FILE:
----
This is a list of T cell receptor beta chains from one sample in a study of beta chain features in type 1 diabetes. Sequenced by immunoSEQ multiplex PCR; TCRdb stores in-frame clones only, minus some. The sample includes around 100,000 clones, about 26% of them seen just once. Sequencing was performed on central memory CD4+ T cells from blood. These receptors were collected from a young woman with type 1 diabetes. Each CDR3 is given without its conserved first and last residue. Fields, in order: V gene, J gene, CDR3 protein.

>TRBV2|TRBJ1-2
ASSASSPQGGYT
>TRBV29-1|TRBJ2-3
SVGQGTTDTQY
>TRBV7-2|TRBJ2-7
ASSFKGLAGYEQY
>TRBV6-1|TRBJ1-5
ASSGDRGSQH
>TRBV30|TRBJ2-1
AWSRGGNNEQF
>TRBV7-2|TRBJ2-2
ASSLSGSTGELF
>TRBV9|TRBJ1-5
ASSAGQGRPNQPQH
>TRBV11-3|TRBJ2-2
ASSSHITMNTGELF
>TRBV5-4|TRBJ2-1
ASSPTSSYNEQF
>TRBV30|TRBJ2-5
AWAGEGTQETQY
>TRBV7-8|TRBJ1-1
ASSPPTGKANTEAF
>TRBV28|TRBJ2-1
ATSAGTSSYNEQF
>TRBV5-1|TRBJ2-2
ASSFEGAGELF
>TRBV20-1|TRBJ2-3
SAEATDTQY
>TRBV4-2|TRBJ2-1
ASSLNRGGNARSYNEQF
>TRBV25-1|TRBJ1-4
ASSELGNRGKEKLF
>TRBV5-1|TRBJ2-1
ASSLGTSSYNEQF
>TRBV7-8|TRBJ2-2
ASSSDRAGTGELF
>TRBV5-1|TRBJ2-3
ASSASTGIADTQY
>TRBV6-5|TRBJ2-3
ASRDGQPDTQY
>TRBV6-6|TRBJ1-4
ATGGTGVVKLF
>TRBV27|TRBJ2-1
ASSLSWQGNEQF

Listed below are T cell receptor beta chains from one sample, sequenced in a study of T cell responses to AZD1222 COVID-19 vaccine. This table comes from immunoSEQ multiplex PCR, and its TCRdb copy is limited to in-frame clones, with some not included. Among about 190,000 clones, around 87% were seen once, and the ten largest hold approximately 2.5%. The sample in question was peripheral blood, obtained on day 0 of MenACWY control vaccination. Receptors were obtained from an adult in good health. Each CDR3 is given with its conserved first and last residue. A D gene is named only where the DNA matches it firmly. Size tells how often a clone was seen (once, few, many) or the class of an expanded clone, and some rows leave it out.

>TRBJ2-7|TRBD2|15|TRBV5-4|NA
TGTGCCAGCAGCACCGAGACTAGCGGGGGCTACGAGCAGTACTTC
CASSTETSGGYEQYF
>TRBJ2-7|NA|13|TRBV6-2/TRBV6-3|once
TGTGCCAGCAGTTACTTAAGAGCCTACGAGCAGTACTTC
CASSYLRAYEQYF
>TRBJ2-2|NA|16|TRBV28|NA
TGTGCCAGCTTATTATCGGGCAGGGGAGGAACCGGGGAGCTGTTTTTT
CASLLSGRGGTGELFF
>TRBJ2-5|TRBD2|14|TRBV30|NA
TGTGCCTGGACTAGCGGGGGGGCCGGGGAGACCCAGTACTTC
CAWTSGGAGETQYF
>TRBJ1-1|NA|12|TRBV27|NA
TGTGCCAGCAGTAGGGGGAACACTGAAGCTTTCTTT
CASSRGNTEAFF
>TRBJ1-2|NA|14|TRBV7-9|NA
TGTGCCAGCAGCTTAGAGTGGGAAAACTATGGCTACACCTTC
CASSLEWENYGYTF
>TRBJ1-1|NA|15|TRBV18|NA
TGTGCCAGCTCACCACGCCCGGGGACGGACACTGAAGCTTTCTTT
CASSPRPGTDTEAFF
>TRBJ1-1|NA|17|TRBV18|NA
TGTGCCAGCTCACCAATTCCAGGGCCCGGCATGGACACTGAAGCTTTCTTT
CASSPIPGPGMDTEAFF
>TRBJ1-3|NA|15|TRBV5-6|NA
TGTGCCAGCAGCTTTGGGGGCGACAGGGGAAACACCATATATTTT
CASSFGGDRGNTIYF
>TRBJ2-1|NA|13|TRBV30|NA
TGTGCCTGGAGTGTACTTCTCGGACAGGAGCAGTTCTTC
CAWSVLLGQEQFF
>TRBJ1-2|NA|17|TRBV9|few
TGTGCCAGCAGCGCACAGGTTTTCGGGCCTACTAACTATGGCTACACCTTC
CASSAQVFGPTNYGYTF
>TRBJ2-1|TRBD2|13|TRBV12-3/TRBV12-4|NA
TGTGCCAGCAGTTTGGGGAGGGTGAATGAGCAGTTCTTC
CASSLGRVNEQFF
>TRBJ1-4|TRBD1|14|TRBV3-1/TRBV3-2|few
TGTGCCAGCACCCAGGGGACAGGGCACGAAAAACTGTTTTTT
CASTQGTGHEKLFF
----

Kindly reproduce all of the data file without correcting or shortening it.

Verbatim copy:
This is a list of T cell receptor beta chains from one sample in a study of beta chain features in type 1 diabetes. Sequenced by immunoSEQ multiplex PCR; TCRdb stores in-frame clones only, minus some. The sample includes around 100,000 clones, about 26% of them seen just once. Sequencing was performed on central memory CD4+ T cells from blood. These receptors were collected from a young woman with type 1 diabetes. Each CDR3 is given without its conserved first and last residue. Fields, in order: V gene, J gene, CDR3 protein.

>TRBV2|TRBJ1-2
ASSASSPQGGYT
>TRBV29-1|TRBJ2-3
SVGQGTTDTQY
>TRBV7-2|TRBJ2-7
ASSFKGLAGYEQY
>TRBV6-1|TRBJ1-5
ASSGDRGSQH
>TRBV30|TRBJ2-1
AWSRGGNNEQF
>TRBV7-2|TRBJ2-2
ASSLSGSTGELF
>TRBV9|TRBJ1-5
ASSAGQGRPNQPQH
>TRBV11-3|TRBJ2-2
ASSSHITMNTGELF
>TRBV5-4|TRBJ2-1
ASSPTSSYNEQF
>TRBV30|TRBJ2-5
AWAGEGTQETQY
>TRBV7-8|TRBJ1-1
ASSPPTGKANTEAF
>TRBV28|TRBJ2-1
ATSAGTSSYNEQF
>TRBV5-1|TRBJ2-2
ASSFEGAGELF
>TRBV20-1|TRBJ2-3
SAEATDTQY
>TRBV4-2|TRBJ2-1
ASSLNRGGNARSYNEQF
>TRBV25-1|TRBJ1-4
ASSELGNRGKEKLF
>TRBV5-1|TRBJ2-1
ASSLGTSSYNEQF
>TRBV7-8|TRBJ2-2
ASSSDRAGTGELF
>TRBV5-1|TRBJ2-3
ASSASTGIADTQY
>TRBV6-5|TRBJ2-3
ASRDGQPDTQY
>TRBV6-6|TRBJ1-4
ATGGTGVVKLF
>TRBV27|TRBJ2-1
ASSLSWQGNEQF

Listed below are T cell receptor beta chains from one sample, sequenced in a study of T cell responses to AZD1222 COVID-19 vaccine. This table comes from immunoSEQ multiplex PCR, and its TCRdb copy is limited to in-frame clones, with some not included. Among about 190,000 clones, around 87% were seen once, and the ten largest hold approximately 2.5%. The sample in question was peripheral blood, obtained on day 0 of MenACWY control vaccination. Receptors were obtained from an adult in good health. Each CDR3 is given with its conserved first and last residue. A D gene is named only where the DNA matches it firmly. Size tells how often a clone was seen (once, few, many) or the class of an expanded clone, and some rows leave it out.

>TRBJ2-7|TRBD2|15|TRBV5-4|NA
TGTGCCAGCAGCACCGAGACTAGCGGGGGCTACGAGCAGTACTTC
CASSTETSGGYEQYF
>TRBJ2-7|NA|13|TRBV6-2/TRBV6-3|once
TGTGCCAGCAGTTACTTAAGAGCCTACGAGCAGTACTTC
CASSYLRAYEQYF
>TRBJ2-2|NA|16|TRBV28|NA
TGTGCCAGCTTATTATCGGGCAGGGGAGGAACCGGGGAGCTGTTTTTT
CASLLSGRGGTGELFF
>TRBJ2-5|TRBD2|14|TRBV30|NA
TGTGCCTGGACTAGCGGGGGGGCCGGGGAGACCCAGTACTTC
CAWTSGGAGETQYF
>TRBJ1-1|NA|12|TRBV27|NA
TGTGCCAGCAGTAGGGGGAACACTGAAGCTTTCTTT
CASSRGNTEAFF
>TRBJ1-2|NA|14|TRBV7-9|NA
TGTGCCAGCAGCTTAGAGTGGGAAAACTATGGCTACACCTTC
CASSLEWENYGYTF
>TRBJ1-1|NA|15|TRBV18|NA
TGTGCCAGCTCACCACGCCCGGGGACGGACACTGAAGCTTTCTTT
CASSPRPGTDTEAFF
>TRBJ1-1|NA|17|TRBV18|NA
TGTGCCAGCTCACCAATTCCAGGGCCCGGCATGGACACTGAAGCTTTCTTT
CASSPIPGPGMDTEAFF
>TRBJ1-3|NA|15|TRBV5-6|NA
TGTGCCAGCAGCTTTGGGGGCGACAGGGGAAACACCATATATTTT
CASSFGGDRGNTIYF
>TRBJ2-1|NA|13|TRBV30|NA
TGTGCCTGGAGTGTACTTCTCGGACAGGAGCAGTTCTTC
CAWSVLLGQEQFF
>TRBJ1-2|NA|17|TRBV9|few
TGTGCCAGCAGCGCACAGGTTTTCGGGCCTACTAACTATGGCTACACCTTC
CASSAQVFGPTNYGYTF
>TRBJ2-1|TRBD2|13|TRBV12-3/TRBV12-4|NA
TGTGCCAGCAGTTTGGGGAGGGTGAATGAGCAGTTCTTC
CASSLGRVNEQFF
>TRBJ1-4|TRBD1|14|TRBV3-1/TRBV3-2|few
TGTGCCAGCACCCAGGGGACAGGGCACGAAAAACTGTTTTTT
CASTQGTGHEKLFF